I think the most important thing is to be open and honest with our children. When they ask us questions, we must answer them (obviously with age-appropriate answers). If I don’t give them the answer, someone else will. And do we really want them getting these answers from other people?
Because of the work I do, and the fact that I often receive coverage in the media, my children do ask those hard questions. I hope that on the basis of the information I make available to them, they will make good choices.
Undeniably, it is a difficult time to be a teen, confronting real adult issues on a daily basis. What advice do you have for teenagers themselves?
When a teen approaches us with a problem, we must recognize their issues. We cannot pretend they don’t exist. We have a rule here at Drugsline: if someone comes with a problem, it is a problem (even if we don’t necessarily think it is). Recognize that what they say is real. Think about the tremendous courage it takes to ask for help to begin with.
Instead of becoming overwhelmed with their mammoth problem, teach them to deal with one particular area at a time. Let them solve it and it will build up their confidence in that area. It may be a tiny notch on the ladder, but in due course they can look back and see how much they have achieved.
Conclude one challenge and then go on to the next one.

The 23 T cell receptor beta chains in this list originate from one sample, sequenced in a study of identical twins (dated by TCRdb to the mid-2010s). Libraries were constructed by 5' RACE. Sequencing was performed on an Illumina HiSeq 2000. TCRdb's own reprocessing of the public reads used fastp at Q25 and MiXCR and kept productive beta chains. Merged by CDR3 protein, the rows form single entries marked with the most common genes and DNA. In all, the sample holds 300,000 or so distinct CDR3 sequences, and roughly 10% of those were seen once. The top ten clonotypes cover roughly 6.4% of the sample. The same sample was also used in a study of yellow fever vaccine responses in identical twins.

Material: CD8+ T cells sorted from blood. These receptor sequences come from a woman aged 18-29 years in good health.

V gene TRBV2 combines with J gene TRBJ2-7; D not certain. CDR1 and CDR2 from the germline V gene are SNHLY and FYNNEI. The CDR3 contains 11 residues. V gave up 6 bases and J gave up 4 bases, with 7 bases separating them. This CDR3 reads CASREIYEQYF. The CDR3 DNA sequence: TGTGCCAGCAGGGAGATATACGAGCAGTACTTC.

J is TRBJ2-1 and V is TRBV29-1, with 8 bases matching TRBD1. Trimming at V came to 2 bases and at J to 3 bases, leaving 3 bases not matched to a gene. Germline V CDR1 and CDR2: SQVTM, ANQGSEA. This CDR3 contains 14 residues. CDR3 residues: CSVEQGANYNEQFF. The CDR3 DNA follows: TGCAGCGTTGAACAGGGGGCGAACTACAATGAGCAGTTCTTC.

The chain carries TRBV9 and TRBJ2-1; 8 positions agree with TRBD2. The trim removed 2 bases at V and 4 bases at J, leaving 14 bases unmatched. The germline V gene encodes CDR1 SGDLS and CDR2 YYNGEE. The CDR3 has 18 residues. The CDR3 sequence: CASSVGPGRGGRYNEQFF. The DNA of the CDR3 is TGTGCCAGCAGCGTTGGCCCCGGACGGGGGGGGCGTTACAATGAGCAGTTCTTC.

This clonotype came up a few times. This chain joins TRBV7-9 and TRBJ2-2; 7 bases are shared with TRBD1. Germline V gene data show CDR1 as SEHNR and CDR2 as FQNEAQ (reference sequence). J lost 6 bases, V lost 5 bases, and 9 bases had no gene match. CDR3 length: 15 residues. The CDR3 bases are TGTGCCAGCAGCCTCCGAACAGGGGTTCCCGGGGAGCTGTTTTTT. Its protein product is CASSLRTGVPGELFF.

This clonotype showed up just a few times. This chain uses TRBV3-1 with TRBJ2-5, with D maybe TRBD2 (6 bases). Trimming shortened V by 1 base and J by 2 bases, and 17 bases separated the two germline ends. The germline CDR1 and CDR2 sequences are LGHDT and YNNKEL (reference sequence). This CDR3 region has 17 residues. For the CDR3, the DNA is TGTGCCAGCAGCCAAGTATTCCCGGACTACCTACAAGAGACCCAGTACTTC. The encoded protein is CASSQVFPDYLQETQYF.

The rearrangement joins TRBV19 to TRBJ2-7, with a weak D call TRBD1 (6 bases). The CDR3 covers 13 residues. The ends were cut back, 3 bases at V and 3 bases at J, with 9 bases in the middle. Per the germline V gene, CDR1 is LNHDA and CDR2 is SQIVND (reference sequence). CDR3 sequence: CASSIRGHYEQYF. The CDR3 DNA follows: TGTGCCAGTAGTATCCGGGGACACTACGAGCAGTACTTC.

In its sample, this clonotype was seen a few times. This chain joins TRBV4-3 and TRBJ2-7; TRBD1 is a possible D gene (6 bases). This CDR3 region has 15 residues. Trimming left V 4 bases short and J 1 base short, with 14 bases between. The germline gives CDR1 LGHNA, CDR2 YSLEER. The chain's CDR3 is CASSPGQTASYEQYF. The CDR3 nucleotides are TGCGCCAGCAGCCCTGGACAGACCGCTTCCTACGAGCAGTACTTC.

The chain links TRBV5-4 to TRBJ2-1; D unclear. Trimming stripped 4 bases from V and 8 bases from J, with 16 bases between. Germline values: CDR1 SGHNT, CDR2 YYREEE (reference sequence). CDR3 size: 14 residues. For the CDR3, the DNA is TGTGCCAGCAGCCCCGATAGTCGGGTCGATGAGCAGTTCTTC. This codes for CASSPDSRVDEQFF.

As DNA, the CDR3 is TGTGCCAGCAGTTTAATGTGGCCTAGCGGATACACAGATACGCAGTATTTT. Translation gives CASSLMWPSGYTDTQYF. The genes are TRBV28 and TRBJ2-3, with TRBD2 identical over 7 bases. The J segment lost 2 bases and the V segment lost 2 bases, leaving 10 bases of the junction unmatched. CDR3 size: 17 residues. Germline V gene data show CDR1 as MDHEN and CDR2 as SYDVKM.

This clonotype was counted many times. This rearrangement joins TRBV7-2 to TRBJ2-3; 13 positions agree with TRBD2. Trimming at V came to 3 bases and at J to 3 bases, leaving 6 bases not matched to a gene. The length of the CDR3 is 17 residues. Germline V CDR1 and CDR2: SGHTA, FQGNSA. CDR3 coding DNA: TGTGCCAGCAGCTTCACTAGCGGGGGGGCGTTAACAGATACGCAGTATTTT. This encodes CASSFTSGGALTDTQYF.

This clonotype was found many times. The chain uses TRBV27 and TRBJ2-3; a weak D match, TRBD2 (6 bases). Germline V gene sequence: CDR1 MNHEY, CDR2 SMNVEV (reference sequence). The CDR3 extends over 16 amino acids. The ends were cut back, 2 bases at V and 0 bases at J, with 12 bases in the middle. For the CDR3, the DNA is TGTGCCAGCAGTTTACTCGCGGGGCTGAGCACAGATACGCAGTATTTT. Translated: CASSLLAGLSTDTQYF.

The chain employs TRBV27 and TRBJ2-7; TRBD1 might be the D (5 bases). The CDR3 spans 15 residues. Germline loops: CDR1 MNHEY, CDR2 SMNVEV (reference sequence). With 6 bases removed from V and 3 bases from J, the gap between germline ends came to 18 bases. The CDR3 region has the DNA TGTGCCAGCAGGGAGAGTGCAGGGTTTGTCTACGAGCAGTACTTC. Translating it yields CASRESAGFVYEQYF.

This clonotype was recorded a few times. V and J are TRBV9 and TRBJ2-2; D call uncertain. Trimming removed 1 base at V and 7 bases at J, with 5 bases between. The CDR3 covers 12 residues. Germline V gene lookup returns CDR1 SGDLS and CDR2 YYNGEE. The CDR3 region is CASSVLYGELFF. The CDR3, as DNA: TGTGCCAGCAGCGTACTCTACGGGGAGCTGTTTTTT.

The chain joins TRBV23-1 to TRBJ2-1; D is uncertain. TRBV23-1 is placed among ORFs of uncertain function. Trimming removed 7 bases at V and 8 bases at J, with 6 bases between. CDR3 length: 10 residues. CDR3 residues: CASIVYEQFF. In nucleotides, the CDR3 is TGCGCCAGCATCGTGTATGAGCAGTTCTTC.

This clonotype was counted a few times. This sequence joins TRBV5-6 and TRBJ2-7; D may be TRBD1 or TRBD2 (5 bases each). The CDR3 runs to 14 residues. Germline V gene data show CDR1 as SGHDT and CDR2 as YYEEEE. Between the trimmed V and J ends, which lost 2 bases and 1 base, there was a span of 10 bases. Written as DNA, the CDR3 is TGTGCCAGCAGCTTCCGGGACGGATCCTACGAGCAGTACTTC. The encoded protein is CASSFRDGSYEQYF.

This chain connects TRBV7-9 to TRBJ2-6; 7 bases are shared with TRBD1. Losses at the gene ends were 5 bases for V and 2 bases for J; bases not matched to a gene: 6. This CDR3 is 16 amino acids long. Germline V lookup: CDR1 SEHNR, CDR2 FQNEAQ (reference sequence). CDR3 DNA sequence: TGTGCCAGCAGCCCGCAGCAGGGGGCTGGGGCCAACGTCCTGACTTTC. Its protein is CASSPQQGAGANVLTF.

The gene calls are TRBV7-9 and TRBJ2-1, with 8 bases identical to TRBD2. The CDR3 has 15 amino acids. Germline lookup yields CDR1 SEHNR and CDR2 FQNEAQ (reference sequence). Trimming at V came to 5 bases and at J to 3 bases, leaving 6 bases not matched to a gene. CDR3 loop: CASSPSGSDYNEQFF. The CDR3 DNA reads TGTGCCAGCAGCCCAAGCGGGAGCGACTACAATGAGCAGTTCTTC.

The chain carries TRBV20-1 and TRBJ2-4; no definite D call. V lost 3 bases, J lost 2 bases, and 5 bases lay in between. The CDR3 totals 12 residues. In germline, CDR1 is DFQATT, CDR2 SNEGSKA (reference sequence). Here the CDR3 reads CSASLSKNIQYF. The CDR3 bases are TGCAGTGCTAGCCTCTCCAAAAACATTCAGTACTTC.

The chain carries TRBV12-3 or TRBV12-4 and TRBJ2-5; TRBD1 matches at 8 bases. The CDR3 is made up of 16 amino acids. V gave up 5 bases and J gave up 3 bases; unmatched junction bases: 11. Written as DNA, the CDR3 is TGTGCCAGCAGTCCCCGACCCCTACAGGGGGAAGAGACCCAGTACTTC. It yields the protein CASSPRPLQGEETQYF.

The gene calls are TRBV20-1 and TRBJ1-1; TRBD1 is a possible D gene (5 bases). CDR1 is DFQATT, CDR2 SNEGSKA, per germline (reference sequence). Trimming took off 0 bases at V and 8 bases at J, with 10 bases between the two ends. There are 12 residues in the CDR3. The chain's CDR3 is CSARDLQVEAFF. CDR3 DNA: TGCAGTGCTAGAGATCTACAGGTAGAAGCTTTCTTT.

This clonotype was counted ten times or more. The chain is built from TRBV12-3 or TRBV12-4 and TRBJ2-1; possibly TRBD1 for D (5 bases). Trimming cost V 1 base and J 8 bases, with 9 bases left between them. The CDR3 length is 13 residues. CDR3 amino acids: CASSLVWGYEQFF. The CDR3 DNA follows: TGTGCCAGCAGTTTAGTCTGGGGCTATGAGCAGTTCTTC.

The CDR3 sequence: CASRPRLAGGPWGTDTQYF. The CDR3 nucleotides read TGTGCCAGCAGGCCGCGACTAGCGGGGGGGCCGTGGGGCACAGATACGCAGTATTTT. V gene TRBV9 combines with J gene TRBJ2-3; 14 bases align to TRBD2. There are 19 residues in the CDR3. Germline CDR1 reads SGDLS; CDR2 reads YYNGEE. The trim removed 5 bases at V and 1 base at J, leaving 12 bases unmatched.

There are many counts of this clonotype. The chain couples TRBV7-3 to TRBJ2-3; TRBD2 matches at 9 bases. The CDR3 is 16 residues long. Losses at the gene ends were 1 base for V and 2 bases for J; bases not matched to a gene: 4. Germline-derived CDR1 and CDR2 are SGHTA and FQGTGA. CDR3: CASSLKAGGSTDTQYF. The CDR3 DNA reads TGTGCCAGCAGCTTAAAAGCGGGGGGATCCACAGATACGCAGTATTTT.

Teens must realize that challenges are part of our development, our growth, our maturity. We will face challenges throughout our lives. Dealing with a particular struggle, in bite-size proportions, will give us the strength to overcome future challenges, without the temptation to turn to drugs, alcohol, or gambling.
Your work with Drugsline brings you in contact with so many different communities and people. How does your background as a Chabad representative and knowledge of Chasidic philosophy impact your work?
Many, many years ago, I was sitting with a local councilwoman to discuss a funding issue. She told me, “your salability is the fact that you are unique. Don’t change that.”
We must utilize the gift we have as Chabad representatives, our rich endowment of Chasidic teachings. We must nurture it, by setting aside time to learn and to rejuvenate ourselves so we don’t burn out. The skills I have learned [on the job as a Chabad rabbi] and the Chasidic teachings enable me to address any community on any issue, religious or otherwise.
We are a powerful organization. I hope that any new Chabad representative heading out to the field, feels that and uses the gift the Rebbe gave all of us.
I understand you will be speaking to your fellow Chabad rabbis, new and seasoned, at the upcoming gala banquet at the International Conference of Shluchim. Can you give us a sneak preview of that talk?
After I received the MBE from the Queen, Rabbi Moshe Kotlarsky [vice-chairman of Merkos L’inyonei Chinuch] asked me to present words of Torah to the audience. I told him that I hadn’t planned on attending the conference this year, there is just too much going on for me personally and with Drugsline to take off.
But, he’s very persuasive. I told him to give me 24 hours to think about it and then I would get back to him. He said, “don’t call me back. Take care of your arrangements and I will see you there.”
The next thing I know, the news that I will be speaking is on all the Chabad sites and people are telling me they heard I would be presenting. I never got back to him, but I guess I am going.
Even though I have been a pulpit rabbi for 26 years, this is a tough audience. Everyone is a rabbi.
My kids are teasing me that it takes me six minutes to say hello…and that’s all the time I’ve got.
Honestly, I need to think about what I will say. But I will definitely explain how the Rebbe’s blessings and influence have directly led to this honor.